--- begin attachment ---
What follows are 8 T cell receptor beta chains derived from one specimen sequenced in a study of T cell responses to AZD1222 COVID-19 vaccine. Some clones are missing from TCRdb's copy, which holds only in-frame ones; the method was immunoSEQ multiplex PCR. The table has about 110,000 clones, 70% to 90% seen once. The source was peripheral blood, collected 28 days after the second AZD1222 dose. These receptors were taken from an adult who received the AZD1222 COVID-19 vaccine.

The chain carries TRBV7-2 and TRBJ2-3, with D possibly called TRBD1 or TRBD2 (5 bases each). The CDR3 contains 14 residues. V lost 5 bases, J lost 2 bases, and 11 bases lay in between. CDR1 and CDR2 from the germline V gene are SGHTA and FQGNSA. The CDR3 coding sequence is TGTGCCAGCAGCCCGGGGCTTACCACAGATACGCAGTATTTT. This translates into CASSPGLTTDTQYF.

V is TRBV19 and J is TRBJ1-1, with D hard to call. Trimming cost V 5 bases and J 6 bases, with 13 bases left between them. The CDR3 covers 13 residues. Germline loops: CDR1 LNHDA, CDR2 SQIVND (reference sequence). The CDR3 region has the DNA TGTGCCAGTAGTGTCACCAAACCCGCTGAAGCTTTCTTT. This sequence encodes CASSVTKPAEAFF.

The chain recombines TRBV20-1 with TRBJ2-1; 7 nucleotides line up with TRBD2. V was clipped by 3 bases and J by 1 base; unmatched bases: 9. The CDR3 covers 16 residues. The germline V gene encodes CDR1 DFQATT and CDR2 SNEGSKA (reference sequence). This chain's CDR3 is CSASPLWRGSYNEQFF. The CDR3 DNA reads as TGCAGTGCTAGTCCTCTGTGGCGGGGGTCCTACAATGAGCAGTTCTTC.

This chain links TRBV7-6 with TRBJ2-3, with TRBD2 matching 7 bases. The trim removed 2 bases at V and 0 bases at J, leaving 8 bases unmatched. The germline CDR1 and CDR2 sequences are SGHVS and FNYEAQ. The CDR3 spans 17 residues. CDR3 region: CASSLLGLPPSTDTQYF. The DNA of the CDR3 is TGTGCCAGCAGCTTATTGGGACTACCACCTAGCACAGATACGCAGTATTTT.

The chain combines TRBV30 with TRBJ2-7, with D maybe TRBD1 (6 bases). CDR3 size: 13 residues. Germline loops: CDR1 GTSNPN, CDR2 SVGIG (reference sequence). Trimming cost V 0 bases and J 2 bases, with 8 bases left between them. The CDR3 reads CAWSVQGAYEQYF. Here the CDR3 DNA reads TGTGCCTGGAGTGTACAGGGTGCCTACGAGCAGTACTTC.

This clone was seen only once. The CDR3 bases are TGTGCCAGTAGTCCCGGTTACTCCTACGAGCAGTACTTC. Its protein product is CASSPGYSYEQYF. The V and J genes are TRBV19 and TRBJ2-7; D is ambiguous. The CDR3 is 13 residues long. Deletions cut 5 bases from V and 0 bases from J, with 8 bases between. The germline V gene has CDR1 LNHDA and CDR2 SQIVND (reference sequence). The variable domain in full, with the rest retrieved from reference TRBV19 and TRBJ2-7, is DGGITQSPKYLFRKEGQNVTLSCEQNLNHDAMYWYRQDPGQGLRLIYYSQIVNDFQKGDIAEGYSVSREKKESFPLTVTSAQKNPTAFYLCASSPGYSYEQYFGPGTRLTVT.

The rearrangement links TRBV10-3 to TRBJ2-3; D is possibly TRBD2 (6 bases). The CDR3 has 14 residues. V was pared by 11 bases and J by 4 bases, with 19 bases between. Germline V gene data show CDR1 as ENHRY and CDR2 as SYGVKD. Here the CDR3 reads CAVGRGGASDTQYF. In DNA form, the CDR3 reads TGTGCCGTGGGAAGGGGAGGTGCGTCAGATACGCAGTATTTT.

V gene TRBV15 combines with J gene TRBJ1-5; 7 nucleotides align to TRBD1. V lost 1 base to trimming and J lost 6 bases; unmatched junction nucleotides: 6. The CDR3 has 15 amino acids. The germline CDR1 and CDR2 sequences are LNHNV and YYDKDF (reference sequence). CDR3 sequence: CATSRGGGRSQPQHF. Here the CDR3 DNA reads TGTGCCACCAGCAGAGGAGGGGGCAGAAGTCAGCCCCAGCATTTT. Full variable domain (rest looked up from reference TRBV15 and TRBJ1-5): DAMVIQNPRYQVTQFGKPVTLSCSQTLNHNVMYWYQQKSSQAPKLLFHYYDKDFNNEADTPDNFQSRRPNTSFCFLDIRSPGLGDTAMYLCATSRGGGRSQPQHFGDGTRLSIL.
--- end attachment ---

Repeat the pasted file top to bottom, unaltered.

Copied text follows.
What follows are 8 T cell receptor beta chains derived from one specimen sequenced in a study of T cell responses to AZD1222 COVID-19 vaccine. Some clones are missing from TCRdb's copy, which holds only in-frame ones; the method was immunoSEQ multiplex PCR. The table has about 110,000 clones, 70% to 90% seen once. The source was peripheral blood, collected 28 days after the second AZD1222 dose. These receptors were taken from an adult who received the AZD1222 COVID-19 vaccine.

The chain carries TRBV7-2 and TRBJ2-3, with D possibly called TRBD1 or TRBD2 (5 bases each). The CDR3 contains 14 residues. V lost 5 bases, J lost 2 bases, and 11 bases lay in between. CDR1 and CDR2 from the germline V gene are SGHTA and FQGNSA. The CDR3 coding sequence is TGTGCCAGCAGCCCGGGGCTTACCACAGATACGCAGTATTTT. This translates into CASSPGLTTDTQYF.

V is TRBV19 and J is TRBJ1-1, with D hard to call. Trimming cost V 5 bases and J 6 bases, with 13 bases left between them. The CDR3 covers 13 residues. Germline loops: CDR1 LNHDA, CDR2 SQIVND (reference sequence). The CDR3 region has the DNA TGTGCCAGTAGTGTCACCAAACCCGCTGAAGCTTTCTTT. This sequence encodes CASSVTKPAEAFF.

The chain recombines TRBV20-1 with TRBJ2-1; 7 nucleotides line up with TRBD2. V was clipped by 3 bases and J by 1 base; unmatched bases: 9. The CDR3 covers 16 residues. The germline V gene encodes CDR1 DFQATT and CDR2 SNEGSKA (reference sequence). This chain's CDR3 is CSASPLWRGSYNEQFF. The CDR3 DNA reads as TGCAGTGCTAGTCCTCTGTGGCGGGGGTCCTACAATGAGCAGTTCTTC.

This chain links TRBV7-6 with TRBJ2-3, with TRBD2 matching 7 bases. The trim removed 2 bases at V and 0 bases at J, leaving 8 bases unmatched. The germline CDR1 and CDR2 sequences are SGHVS and FNYEAQ. The CDR3 spans 17 residues. CDR3 region: CASSLLGLPPSTDTQYF. The DNA of the CDR3 is TGTGCCAGCAGCTTATTGGGACTACCACCTAGCACAGATACGCAGTATTTT.

The chain combines TRBV30 with TRBJ2-7, with D maybe TRBD1 (6 bases). CDR3 size: 13 residues. Germline loops: CDR1 GTSNPN, CDR2 SVGIG (reference sequence). Trimming cost V 0 bases and J 2 bases, with 8 bases left between them. The CDR3 reads CAWSVQGAYEQYF. Here the CDR3 DNA reads TGTGCCTGGAGTGTACAGGGTGCCTACGAGCAGTACTTC.

This clone was seen only once. The CDR3 bases are TGTGCCAGTAGTCCCGGTTACTCCTACGAGCAGTACTTC. Its protein product is CASSPGYSYEQYF. The V and J genes are TRBV19 and TRBJ2-7; D is ambiguous. The CDR3 is 13 residues long. Deletions cut 5 bases from V and 0 bases from J, with 8 bases between. The germline V gene has CDR1 LNHDA and CDR2 SQIVND (reference sequence). The variable domain in full, with the rest retrieved from reference TRBV19 and TRBJ2-7, is DGGITQSPKYLFRKEGQNVTLSCEQNLNHDAMYWYRQDPGQGLRLIYYSQIVNDFQKGDIAEGYSVSREKKESFPLTVTSAQKNPTAFYLCASSPGYSYEQYFGPGTRLTVT.

The rearrangement links TRBV10-3 to TRBJ2-3; D is possibly TRBD2 (6 bases). The CDR3 has 14 residues. V was pared by 11 bases and J by 4 bases, with 19 bases between. Germline V gene data show CDR1 as ENHRY and CDR2 as SYGVKD. Here the CDR3 reads CAVGRGGASDTQYF. In DNA form, the CDR3 reads TGTGCCGTGGGAAGGGGAGGTGCGTCAGATACGCAGTATTTT.

V gene TRBV15 combines with J gene TRBJ1-5; 7 nucleotides align to TRBD1. V lost 1 base to trimming and J lost 6 bases; unmatched junction nucleotides: 6. The CDR3 has 15 amino acids. The germline CDR1 and CDR2 sequences are LNHNV and YYDKDF (reference sequence). CDR3 sequence: CATSRGGGRSQPQHF. Here the CDR3 DNA reads TGTGCCACCAGCAGAGGAGGGGGCAGAAGTCAGCCCCAGCATTTT. Full variable domain (rest looked up from reference TRBV15 and TRBJ1-5): DAMVIQNPRYQVTQFGKPVTLSCSQTLNHNVMYWYQQKSSQAPKLLFHYYDKDFNNEADTPDNFQSRRPNTSFCFLDIRSPGLGDTAMYLCATSRGGGRSQPQHFGDGTRLSIL.